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The Failure of Whole-of-Government Administration


The administration of Indigenous programs became highly fragmented when ATSIC was abolished in 2004/5 and its programs were taken over by mainstream government departments. A policy of whole-of-government service integration was adopted to deal with this. There have been three attempts at whole-of-government administration of Indigenous services in Australia in recent years. COAG had begun trials of a whole-of-government approach in eight regions in 2002 (Humpage 2005:53). The political decision to abolish ATSIC overtook these trials while they were still in development, and the program was rolled out across the country with the establishment of Indigenous Coordination Centres (ICCs) (Gray and Sanders 2006; Sullivan 2007). Most recently, the National Partnership on Remote Service Delivery in Indigenous Communities has selected thirty-nine communities for whole-of government coordination run by a Canberra-based Coordinator General.

There are only four West Australian communities involved in this experiment. Each is in the Kimberley and has one or more functional ranger groups. Despite the intention of the Remote Service Delivery framework to reduce unemployment as one its goals, the Coordinator General’s staff have not engaged with or supported these ranger groups in their planning process.

This latest attempt at whole-of-government coordination fits precisely the New Public Management approach identified for failure by Sabel as:

[a] more thoroughgoing, though equally hapless effort to correct NPM in the face of wicked problems is to create a new, central bureaucratic elite (a commando centre), with the flexibility to define cross-cutting projects. But the creation of a commando centre invites repetition of the self deluded errors of the overreaching state in reaction to which the governance debate [democratisation], ideas of NPM included, arose (Sabel 2004:9).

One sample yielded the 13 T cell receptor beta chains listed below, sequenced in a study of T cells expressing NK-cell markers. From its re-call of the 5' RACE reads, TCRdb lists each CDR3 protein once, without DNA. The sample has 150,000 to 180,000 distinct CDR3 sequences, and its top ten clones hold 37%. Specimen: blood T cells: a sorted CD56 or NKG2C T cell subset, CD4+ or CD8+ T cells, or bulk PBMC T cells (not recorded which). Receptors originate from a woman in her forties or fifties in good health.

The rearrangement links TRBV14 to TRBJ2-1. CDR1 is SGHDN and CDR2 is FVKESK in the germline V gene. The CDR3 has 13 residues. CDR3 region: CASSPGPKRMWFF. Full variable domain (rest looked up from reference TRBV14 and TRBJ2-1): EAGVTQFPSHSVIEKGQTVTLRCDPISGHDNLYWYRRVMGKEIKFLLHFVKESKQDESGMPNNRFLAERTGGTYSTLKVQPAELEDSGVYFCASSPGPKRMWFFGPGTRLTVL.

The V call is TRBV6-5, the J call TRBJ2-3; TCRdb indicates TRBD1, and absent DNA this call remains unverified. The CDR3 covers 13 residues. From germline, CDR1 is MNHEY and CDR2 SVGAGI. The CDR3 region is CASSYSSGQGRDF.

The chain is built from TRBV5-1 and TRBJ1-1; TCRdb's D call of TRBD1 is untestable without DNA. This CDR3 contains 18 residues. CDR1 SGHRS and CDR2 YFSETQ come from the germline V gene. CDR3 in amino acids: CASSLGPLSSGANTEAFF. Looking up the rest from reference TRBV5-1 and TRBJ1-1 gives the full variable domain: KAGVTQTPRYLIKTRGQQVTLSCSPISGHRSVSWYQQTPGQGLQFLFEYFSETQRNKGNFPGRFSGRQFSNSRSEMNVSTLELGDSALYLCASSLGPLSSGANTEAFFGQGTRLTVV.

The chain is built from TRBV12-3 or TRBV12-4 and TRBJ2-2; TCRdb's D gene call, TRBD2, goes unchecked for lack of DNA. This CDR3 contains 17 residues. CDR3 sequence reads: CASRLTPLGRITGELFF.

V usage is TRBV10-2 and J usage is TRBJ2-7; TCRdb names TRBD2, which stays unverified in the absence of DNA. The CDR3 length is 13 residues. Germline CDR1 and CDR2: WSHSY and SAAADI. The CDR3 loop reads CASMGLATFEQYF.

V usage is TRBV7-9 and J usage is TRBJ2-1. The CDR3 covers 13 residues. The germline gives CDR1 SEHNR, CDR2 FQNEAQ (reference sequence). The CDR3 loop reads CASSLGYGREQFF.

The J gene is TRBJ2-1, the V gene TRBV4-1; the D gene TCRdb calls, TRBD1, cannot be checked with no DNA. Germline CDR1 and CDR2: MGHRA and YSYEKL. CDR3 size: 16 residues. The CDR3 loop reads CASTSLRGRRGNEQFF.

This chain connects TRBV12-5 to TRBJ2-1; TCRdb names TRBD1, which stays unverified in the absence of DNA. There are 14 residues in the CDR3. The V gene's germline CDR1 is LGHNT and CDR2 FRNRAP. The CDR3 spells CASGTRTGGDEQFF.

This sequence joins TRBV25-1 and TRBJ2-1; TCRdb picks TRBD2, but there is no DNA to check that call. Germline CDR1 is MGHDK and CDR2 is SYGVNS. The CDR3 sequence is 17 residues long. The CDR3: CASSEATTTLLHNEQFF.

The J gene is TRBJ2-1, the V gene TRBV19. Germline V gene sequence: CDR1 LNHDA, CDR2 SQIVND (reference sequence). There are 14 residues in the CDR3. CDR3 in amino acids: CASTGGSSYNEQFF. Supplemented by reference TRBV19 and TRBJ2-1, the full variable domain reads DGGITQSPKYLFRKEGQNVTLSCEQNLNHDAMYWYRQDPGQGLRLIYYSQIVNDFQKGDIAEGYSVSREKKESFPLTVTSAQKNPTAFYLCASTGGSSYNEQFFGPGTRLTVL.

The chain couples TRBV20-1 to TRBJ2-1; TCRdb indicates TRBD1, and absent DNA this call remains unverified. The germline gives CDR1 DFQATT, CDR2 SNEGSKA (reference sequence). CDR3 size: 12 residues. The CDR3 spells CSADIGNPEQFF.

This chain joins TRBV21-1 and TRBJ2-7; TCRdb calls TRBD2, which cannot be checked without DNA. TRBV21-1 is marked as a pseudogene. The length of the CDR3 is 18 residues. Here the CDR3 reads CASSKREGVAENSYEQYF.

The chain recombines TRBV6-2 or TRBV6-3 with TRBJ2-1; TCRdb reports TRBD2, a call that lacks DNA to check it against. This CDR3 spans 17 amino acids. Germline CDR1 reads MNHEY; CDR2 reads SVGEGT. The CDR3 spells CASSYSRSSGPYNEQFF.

In other words, managerialist approaches to central control are deemed inadequate for the scope of the problems and replaced by a return to authoritarianism. The local self-informing pragmatic experimentalist organisations of the Aboriginal community sector carry little weight against this commando centre which reduces their role to ‘engagement’ and ‘consultation’ (Sullivan 2011c:9-10).

The success of local Working on Country units supported by regional representative organisations (see Allens Consulting 2011) may be due to the way they have escaped the whole of government trend. Though Working on Country arose as a way of providing real jobs in place of CDEP, it is administered by SEWPaC, an agency with little baggage in Indigenous affairs, but a long history of fostering local initiatives through its predecessors since the time of the Landcare program (Clayton, Dovers, Harris 2011).

Learning from the experience of Landcare, and the two iterations of the National Heritage Trust that followed the environmental management arms of both Commonwealth and state governments still promote an approach that the Commonwealth turned its back on in Indigenous affairs in 2004. This approach has sound backing in international development models.

Among the leading theorists in this area, the development anthropologist David Mosse, argues that good development outcomes do not come from a remotely-conceived blueprint (such as the Council of Australian Government’s National Indigenous Reform Agreement); he says they depend more on good processes than good plans and suggests three ways that ‘development as process’ can be achieved. Firstly, it builds in ways to learn from experience and adjust the program at the same time that it is implemented. Secondly, it concentrates as much on building relationships as on program delivery itself. Thirdly, and most challenging for NPM approaches to development, conceiving of development as a ‘process’ rather than an outcome requires accepting ‘…the dynamic, unpredictable and idiosyncratic elements in development programs; those things which are not easily amenable to planning and management control but which are nonetheless central to success or failure’ (Mosse, 1998:5).